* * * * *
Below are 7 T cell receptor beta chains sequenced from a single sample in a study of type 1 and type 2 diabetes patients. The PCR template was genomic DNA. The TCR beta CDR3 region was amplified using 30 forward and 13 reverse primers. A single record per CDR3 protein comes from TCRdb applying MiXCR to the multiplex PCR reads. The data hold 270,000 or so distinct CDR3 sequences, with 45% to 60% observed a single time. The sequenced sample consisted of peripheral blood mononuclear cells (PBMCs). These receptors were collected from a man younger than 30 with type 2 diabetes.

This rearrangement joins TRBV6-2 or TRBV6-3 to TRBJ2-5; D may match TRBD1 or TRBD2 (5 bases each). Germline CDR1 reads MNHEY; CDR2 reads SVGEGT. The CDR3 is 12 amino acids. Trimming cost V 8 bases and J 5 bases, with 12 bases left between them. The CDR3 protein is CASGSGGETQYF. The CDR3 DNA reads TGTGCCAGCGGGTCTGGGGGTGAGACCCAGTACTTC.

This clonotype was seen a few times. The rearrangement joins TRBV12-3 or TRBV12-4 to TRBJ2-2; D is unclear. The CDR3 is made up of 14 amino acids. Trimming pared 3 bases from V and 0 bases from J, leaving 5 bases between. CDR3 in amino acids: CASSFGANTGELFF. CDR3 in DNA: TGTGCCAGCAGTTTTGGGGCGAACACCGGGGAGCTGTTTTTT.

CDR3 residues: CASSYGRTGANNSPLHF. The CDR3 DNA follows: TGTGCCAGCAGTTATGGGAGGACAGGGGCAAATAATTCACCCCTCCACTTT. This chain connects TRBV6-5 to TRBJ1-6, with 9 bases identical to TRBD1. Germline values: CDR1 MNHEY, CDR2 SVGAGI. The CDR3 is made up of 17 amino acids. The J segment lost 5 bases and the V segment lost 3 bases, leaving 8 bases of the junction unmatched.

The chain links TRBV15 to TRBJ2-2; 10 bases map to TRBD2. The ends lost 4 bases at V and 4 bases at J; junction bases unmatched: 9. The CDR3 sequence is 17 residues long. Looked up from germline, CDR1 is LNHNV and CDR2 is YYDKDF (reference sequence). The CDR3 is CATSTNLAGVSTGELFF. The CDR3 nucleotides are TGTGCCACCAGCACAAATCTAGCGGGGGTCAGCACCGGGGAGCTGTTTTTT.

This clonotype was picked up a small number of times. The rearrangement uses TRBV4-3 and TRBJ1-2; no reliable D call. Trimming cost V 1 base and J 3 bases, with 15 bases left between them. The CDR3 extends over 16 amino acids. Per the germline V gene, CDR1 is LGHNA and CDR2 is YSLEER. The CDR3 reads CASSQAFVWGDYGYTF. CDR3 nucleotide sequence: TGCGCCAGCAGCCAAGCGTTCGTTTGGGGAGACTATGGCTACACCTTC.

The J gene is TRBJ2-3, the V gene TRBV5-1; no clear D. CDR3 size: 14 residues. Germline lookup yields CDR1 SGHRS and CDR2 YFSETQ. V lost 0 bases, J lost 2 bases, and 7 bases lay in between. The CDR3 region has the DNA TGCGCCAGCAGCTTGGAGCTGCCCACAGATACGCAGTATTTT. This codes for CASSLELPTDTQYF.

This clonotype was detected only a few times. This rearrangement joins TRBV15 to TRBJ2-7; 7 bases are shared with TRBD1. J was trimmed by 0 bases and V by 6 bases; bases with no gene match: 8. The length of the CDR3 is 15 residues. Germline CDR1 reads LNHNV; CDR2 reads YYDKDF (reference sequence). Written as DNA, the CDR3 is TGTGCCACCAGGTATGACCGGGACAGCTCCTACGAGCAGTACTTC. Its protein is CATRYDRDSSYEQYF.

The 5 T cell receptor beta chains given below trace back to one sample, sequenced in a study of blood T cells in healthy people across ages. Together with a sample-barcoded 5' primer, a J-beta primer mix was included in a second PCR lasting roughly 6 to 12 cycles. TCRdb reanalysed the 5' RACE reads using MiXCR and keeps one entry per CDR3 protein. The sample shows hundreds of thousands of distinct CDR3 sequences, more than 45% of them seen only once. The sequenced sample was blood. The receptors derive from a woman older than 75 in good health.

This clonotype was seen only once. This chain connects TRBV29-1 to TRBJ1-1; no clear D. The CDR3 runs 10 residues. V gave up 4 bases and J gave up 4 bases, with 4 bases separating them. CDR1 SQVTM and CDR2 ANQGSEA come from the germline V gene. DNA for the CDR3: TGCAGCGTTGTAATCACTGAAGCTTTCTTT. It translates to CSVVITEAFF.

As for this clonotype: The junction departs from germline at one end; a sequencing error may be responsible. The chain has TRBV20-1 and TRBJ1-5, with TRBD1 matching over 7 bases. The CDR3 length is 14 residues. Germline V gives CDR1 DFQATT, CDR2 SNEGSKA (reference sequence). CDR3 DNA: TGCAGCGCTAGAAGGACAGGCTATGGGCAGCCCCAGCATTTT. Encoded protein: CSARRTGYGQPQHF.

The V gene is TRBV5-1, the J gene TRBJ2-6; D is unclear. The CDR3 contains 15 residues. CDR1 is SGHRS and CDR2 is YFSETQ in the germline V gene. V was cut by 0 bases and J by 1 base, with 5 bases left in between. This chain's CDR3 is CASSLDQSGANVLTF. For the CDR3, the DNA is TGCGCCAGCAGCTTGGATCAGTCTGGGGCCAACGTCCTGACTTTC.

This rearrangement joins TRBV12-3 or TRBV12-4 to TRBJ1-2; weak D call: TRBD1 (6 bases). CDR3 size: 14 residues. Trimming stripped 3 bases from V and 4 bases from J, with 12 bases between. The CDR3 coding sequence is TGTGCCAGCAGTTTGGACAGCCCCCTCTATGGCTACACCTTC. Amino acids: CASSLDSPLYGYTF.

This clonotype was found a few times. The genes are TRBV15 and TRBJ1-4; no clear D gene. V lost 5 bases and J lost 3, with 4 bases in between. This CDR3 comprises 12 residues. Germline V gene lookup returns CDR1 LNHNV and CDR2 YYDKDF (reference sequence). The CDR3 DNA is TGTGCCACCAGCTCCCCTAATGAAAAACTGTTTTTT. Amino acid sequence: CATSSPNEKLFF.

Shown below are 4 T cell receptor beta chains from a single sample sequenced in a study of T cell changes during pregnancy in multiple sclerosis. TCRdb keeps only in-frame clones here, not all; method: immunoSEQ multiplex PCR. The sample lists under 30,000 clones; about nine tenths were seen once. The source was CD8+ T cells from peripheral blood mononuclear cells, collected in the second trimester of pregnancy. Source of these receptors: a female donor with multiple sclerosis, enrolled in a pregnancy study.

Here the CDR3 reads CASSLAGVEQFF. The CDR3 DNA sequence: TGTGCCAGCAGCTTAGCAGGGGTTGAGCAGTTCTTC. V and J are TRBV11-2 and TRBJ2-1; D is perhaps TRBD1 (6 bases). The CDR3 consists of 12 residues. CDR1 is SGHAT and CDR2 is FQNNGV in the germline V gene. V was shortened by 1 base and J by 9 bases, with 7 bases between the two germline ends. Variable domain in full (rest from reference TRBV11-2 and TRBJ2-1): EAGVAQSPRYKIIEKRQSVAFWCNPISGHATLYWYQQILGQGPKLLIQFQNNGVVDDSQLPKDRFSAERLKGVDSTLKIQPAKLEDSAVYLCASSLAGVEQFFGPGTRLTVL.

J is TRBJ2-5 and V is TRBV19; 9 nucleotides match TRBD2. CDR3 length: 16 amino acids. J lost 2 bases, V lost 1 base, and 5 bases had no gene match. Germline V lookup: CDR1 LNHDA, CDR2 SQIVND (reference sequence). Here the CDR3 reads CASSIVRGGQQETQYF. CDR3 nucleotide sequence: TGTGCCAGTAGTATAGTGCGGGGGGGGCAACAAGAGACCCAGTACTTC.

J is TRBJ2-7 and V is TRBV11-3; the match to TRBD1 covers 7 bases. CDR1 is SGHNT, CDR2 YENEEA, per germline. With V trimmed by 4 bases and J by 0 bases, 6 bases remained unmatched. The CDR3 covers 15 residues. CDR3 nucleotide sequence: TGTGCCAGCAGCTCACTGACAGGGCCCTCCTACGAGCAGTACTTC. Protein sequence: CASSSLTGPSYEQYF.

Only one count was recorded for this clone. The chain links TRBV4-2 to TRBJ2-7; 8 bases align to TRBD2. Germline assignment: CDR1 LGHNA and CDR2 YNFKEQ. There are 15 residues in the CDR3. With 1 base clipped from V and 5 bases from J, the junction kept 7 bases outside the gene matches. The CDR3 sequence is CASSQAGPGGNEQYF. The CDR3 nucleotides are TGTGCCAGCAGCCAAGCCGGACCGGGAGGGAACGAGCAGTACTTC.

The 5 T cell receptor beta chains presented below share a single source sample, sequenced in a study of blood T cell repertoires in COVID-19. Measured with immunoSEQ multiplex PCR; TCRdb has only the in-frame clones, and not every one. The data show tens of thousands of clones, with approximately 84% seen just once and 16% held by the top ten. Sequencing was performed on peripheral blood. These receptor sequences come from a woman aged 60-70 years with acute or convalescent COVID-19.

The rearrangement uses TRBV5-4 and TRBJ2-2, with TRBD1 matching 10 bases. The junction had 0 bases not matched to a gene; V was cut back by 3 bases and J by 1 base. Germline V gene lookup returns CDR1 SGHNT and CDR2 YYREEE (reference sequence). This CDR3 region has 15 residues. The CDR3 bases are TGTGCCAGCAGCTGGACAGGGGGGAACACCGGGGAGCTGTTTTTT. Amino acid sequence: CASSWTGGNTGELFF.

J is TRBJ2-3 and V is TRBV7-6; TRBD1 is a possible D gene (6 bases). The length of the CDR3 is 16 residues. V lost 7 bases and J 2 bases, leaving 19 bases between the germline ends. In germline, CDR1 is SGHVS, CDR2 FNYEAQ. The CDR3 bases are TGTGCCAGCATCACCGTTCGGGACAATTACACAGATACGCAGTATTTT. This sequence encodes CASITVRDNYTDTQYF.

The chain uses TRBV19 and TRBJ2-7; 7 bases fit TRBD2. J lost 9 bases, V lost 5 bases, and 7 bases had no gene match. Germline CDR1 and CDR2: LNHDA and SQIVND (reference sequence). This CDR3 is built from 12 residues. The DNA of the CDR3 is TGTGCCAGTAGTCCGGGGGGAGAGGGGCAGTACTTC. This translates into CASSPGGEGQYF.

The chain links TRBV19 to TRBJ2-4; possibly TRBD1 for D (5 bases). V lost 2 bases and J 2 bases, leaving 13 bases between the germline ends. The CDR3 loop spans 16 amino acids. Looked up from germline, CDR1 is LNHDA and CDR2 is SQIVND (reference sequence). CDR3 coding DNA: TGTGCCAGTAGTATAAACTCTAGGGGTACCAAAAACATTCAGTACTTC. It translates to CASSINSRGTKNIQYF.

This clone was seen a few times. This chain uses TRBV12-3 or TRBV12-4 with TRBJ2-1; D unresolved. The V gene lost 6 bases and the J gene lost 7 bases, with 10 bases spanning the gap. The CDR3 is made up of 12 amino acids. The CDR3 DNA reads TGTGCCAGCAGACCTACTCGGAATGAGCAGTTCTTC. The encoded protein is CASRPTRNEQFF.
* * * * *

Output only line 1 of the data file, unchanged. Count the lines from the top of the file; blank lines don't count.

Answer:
Below are 7 T cell receptor beta chains sequenced from a single sample in a study of type 1 and type 2 diabetes patients. The PCR template was genomic DNA. The TCR beta CDR3 region was amplified using 30 forward and 13 reverse primers. A single record per CDR3 protein comes from TCRdb applying MiXCR to the multiplex PCR reads. The data hold 270,000 or so distinct CDR3 sequences, with 45% to 60% observed a single time. The sequenced sample consisted of peripheral blood mononuclear cells (PBMCs). These receptors were collected from a man younger than 30 with type 2 diabetes.